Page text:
Residents report sightings of reptile that’s native to area
HICKORY CREEK — Whether you have seen an alligator looming along the shores of Lewisville Lake or not, residents urge visitors to swim with caution.
Amber Rodgers said about two weeks ago she was put on high alert when she came across a 6-foot scaly reptile while enjoying the water near her lakefront home.
Rodgers, who kayaks regularly, said she had been busy working one day and went out on the water to unwind. Then she said she saw a head and about 4 feet of body lurking above the water.
“I initially thought what I was seeing was a log, but a log just doesn’t disappear right in front of your eyes,” she said. “I actually had to do a double-take, because I wasn’t believing what I was seeing.”
This is the first alligator sighting for Rodgers since she has lived in the Lakeview at Pointe Vista subdivision for 11 years.
Lately, Rodgers’ friends and neighbors have shared similar experiences with her, and she thinks the sightings might be related to the area’s growth.
“We are encroaching on their habitat, I get it,” Rodgers said. “I want them protected, but my main priority is for my children ages 10 and 11 to stay safe and out of the water.”
Even though Corinth resident Don Perkins didn’t know about the recent sightings Saturday afternoon, he was glad to be informed.
“Nice to know,” Perkins said while drying off his boat at the Point Vista boat ramp. “We usually stop at the shallow area. … I would not be taking anyone to go swim, had I known.”
David Workman of Denton said he has been out on the water there for several years and compared the sightings to a Loch Ness Monster.
“I’ve raised my daughter on these waters and she is now 32 years old. I haven’t seen an alligator yet,” he said. “I’m not saying they aren’t there, I just haven’t seen one. I have seen reports about them, though.”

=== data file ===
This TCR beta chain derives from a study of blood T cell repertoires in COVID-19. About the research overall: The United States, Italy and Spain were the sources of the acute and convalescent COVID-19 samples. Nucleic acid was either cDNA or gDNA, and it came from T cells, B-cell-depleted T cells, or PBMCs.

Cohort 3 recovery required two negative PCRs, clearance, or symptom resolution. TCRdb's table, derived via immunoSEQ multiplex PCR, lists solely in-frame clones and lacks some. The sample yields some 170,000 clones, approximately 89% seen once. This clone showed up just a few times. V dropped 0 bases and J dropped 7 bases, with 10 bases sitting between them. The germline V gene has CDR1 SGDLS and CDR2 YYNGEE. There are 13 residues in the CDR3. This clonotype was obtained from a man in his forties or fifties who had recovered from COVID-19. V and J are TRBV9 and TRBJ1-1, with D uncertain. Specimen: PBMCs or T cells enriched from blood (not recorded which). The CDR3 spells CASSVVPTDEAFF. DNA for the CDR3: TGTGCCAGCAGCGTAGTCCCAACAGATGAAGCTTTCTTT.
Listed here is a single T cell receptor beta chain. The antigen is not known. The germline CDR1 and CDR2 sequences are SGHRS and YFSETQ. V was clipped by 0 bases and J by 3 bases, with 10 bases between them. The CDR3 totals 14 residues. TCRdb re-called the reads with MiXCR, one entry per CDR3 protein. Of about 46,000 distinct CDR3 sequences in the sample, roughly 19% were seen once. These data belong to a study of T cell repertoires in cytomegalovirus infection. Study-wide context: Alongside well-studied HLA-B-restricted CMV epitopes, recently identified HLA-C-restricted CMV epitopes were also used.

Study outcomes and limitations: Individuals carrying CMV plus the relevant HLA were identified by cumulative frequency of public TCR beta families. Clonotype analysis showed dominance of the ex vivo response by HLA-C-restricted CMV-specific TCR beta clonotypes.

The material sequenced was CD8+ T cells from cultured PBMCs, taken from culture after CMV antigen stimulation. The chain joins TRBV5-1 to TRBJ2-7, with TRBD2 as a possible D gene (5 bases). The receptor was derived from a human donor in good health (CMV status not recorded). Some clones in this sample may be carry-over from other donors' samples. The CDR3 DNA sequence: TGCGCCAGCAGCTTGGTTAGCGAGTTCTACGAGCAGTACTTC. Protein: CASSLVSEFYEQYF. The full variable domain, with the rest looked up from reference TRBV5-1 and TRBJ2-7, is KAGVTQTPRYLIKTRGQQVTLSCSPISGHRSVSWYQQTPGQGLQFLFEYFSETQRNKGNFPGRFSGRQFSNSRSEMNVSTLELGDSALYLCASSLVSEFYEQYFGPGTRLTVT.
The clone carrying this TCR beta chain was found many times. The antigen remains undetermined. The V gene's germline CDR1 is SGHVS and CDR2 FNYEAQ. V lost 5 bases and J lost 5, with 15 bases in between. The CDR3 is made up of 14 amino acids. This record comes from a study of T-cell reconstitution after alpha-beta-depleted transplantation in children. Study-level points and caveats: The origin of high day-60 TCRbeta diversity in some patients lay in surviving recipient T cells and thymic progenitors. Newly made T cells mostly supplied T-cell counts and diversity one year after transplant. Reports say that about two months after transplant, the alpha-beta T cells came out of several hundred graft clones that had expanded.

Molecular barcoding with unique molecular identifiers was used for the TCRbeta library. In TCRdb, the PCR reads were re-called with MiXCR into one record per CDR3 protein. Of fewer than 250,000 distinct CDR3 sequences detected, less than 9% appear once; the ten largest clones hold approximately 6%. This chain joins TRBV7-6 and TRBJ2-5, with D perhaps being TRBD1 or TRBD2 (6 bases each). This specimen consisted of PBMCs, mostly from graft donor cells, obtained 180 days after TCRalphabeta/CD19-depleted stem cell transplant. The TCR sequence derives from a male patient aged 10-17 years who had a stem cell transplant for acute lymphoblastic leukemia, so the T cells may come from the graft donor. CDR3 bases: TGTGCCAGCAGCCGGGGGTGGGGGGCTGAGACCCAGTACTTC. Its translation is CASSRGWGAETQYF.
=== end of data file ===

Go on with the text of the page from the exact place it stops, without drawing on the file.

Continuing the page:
Texas Parks and Wildlife Capt. Cliff Swofford said gators are native to the area.
“They are indigenous here,” he said. “The reports and sightings come and go over the years, but to my knowledge there have been no people or animal attacks.”
Swofford said the reptiles keep to themselves and urged residents not to feed them because that’s when they become dangerous.
“They will associate you as food then,” he said.
He also added that unless someone’s life is in immediate danger, it’s illegal to shoot an alligator.
The fine for shooting one varies, he said, but it can range from a Class C misdemeanor with a fine of up to $500 and no jail time to a Class A misdemeanor, which involves a higher fine and jail time.
Rodgers said she would like game wardens to warn residents about the recent reports.
“Can they prove without a doubt that nobody over the years that has drowned in the lake wasn’t dragged down into the water by an alligator?” she said. “We just want to be protected.”
Swofford said it’s up to a biologist to determine if signs are needed, and the Hickory Creek side of Lewisville Lake isn’t the only site of reported alligator sightings this summer. Some have been reported at Lake Worth and Eagle Mountain Lake, he said.
“There’s really nothing to be scared of,” he said. “Alligators have been in that water forever.”
MEGAN GRAY-HATFIELD can be reached at 940-566-6885 and via Twitter at @MGrayNews.